A Blood Test for Psychosis? It's here.

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A blood test for 15 measures of immune and hormonal 
system imbalances is predictive of impending psychosis. 
As science and technology progress, it's becoming possible to identify people suffering a psychosis with blood test?  That's a real breakthrough.  Especially for those who suffer. And if the test can be applied (without violating a sufferer's civil rights), it could go a long way to controlling if not eliminating one source of violence in our society.  

Better still, recent advances in treatment show promise for electronically stimulating selected areas of the brain to correct problems such as depression.  Is an effective treatment in the offing?

As with any new technology, there is potential of misuse by employers and government officials, just as there is a potential for helping the millions who suffer some form of psychosis from mild to severe.  As a side note, we can hope a "psychosis" blood test can be made part of the firearm's permitting process.  

For writer's this technology offers another series of plot twists from the police state who uses this sort of test to control society to the personal story of someone identified as pre-psychotic fighting the diagnosis or illness - to just about anything you can imagine.  As a writer, your main tool is your imagination.

Where does this technology go?  In twenty years will science allow us to identify any sort of mental illness through a blood test?  That would take a psychiatrist's opinion out of the equation just as DNA has made identifying perpetrators much more certain.

Here's the report:

A blood test, when used in psychiatric patients experiencing symptoms that are considered to be indicators of a high risk for psychosis, identifies those who later went on to develop psychosis, preliminary results of a new study show. "The blood test included a selection of 15 measures of immune and hormonal system imbalances as well as evidence of oxidative stress," explained a corresponding author of the study.

Psychosis includes hallucinations or delusions that define the development of severe mental disorders such as schizophrenia. Schizophrenia emerges in late adolescence and early adulthood and affects about 1 in every 100 people. In severe cases, the impact on a young person can be a life compromised, and the burden on family members can be almost as severe.

The study published in the journal Schizophrenia Bulletin reports preliminary results showing that a blood test, when used in psychiatric patients experiencing symptoms that are considered to be indicators of a high risk for psychosis, identifies those who later went on to develop psychosis.

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"The blood test included a selection of 15 measures of immune and hormonal system imbalances as well as evidence of oxidative stress," said Diana O. Perkins, MD, MPH, professor of psychiatry in the UNC School of Medicine and corresponding author of the study. She is also medical director of UNC's Outreach and Support Intervention Services (OASIS) program for schizophrenia.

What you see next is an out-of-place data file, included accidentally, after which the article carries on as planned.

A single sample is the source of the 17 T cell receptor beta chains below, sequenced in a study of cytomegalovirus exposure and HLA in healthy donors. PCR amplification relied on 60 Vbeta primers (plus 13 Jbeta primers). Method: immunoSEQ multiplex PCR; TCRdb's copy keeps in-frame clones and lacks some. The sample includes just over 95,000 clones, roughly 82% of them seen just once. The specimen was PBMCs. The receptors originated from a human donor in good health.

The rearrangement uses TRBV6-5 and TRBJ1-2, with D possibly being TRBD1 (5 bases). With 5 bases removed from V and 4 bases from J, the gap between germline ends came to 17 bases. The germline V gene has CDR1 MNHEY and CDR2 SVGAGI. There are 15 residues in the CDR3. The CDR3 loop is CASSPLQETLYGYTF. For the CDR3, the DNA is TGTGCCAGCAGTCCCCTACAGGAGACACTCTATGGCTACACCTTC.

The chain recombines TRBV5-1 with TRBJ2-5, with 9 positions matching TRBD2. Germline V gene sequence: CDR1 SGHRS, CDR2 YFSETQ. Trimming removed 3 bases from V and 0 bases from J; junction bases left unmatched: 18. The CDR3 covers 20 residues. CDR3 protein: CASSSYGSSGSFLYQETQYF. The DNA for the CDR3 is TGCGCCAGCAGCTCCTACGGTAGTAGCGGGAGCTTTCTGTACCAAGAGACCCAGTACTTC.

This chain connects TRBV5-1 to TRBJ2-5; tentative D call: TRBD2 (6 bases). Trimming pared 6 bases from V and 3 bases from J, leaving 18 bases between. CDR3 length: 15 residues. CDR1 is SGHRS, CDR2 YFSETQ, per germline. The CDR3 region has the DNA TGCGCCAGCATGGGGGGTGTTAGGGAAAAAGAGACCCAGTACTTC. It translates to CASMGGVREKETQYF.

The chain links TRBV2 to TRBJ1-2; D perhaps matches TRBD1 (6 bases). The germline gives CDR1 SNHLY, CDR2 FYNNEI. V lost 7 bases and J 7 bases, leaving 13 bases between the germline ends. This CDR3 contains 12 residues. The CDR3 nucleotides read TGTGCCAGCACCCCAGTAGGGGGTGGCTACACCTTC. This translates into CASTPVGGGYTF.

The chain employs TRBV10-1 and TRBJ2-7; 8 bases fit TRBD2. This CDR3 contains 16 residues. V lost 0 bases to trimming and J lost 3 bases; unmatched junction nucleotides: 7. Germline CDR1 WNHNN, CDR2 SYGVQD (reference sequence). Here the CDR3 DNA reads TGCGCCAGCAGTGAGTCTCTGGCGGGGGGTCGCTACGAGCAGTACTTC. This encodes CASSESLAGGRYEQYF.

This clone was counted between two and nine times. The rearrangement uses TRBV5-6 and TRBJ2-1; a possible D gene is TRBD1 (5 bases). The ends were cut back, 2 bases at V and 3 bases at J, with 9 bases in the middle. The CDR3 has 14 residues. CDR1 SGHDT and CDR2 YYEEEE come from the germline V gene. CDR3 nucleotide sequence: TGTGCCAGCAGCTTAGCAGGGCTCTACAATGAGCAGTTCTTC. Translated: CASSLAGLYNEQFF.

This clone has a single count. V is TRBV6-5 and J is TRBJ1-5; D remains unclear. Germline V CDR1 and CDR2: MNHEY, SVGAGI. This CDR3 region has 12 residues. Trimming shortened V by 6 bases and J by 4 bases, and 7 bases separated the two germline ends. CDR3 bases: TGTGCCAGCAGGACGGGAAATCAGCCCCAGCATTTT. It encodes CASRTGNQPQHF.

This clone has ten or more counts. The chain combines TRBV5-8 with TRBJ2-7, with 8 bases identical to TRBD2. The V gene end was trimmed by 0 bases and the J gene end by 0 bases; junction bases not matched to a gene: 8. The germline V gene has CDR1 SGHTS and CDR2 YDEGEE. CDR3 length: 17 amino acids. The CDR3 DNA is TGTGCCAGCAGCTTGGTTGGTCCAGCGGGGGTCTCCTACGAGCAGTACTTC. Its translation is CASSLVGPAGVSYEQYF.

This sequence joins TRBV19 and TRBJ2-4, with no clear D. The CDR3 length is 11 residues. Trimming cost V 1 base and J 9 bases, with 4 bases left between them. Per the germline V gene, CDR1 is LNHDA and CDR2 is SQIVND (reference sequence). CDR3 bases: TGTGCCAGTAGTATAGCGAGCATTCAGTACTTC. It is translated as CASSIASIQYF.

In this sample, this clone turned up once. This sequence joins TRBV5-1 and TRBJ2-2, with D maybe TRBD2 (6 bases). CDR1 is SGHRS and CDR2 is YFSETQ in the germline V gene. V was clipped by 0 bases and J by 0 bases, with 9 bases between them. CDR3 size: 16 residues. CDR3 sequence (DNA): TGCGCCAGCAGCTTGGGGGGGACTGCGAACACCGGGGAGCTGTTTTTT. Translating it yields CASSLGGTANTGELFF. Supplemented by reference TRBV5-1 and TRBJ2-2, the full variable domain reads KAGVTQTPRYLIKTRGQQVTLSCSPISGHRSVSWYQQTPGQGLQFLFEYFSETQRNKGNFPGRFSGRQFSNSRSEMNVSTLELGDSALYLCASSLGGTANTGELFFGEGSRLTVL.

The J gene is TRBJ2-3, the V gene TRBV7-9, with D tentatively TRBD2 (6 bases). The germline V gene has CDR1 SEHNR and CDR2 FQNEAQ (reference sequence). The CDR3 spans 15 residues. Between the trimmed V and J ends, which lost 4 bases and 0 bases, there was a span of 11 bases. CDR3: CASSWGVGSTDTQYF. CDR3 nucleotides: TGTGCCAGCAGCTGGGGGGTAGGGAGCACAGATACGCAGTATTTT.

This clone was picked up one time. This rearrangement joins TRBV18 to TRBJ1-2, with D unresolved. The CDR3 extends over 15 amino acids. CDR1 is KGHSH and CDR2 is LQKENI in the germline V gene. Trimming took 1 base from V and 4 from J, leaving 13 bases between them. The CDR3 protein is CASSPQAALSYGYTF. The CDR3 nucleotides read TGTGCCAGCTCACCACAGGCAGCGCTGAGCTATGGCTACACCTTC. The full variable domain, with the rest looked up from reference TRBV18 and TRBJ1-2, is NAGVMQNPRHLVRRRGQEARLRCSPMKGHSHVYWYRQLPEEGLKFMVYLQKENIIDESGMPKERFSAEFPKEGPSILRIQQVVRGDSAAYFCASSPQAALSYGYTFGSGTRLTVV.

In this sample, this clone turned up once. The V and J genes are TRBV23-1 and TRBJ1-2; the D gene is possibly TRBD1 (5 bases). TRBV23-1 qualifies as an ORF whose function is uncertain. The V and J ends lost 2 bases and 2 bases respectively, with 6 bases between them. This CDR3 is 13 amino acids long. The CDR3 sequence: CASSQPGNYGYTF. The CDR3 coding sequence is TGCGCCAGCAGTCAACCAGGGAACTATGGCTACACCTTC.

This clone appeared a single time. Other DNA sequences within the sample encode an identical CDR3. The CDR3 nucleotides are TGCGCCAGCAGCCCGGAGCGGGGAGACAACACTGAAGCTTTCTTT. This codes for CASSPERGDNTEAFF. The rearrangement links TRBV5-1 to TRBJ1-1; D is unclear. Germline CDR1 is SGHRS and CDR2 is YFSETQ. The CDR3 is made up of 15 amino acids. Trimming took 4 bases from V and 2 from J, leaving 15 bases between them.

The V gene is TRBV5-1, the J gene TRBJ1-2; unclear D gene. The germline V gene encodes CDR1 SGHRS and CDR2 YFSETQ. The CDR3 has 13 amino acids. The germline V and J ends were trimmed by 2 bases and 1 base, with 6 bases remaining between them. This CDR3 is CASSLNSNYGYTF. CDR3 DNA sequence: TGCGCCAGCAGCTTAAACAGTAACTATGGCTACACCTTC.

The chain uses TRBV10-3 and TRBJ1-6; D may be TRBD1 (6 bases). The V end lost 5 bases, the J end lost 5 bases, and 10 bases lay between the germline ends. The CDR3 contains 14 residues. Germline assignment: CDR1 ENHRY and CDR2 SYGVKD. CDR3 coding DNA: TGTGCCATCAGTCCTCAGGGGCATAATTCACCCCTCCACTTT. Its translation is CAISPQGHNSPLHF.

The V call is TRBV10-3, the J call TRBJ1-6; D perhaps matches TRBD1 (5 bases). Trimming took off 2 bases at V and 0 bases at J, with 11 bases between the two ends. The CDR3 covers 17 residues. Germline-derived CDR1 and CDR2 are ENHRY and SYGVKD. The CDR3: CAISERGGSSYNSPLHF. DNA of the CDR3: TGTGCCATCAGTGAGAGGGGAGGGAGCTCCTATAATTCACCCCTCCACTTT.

"While further research is required before this blood test could be clinically available, these results provide evidence regarding the fundamental nature of schizophrenia, and point towards novel pathways that could be targets for preventative interventions," Perkins said.

Clark D. Jeffries, PhD, bioinformatics scientist at the UNC-based Renaissance Computing Institute (RENCI), is a co-author of the study, which was conducted as part of the North American Prodrome Longitudinal Study (NAPLS), an international effort to understand risk factors and mechanisms for development of psychotic disorders.

"Modern, computer-based methods can readily discover seemingly clear patterns from nonsensical data," said Jeffries. "Added to that, scientific results from studies of complex disorders like schizophrenia can be confounded by many hidden dependencies. Thus, stringent testing is necessary to build a useful classifier. We did that."

The study concludes that the multiplex blood assay, if independently replicated and if integrated with studies of other classes of biomarkers, has the potential to be of high value in the clinical setting.

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Story Source:  Materials provided by University of North Carolina Health Care. D. O. Perkins, C. D. Jeffries, J. Addington, C. E. Bearden, K. S. Cadenhead, T. D. Cannon, B. A. Cornblatt, D. H. Mathalon, T. H. McGlashan, L. J. Seidman, M. T. Tsuang, E. F. Walker, S. W. Woods, R. Heinssen. Towards a Psychosis Risk Blood Diagnostic for Persons Experiencing High-Risk Symptoms: Preliminary Results From the NAPLS Project. Schizophrenia Bulletin, 2014;

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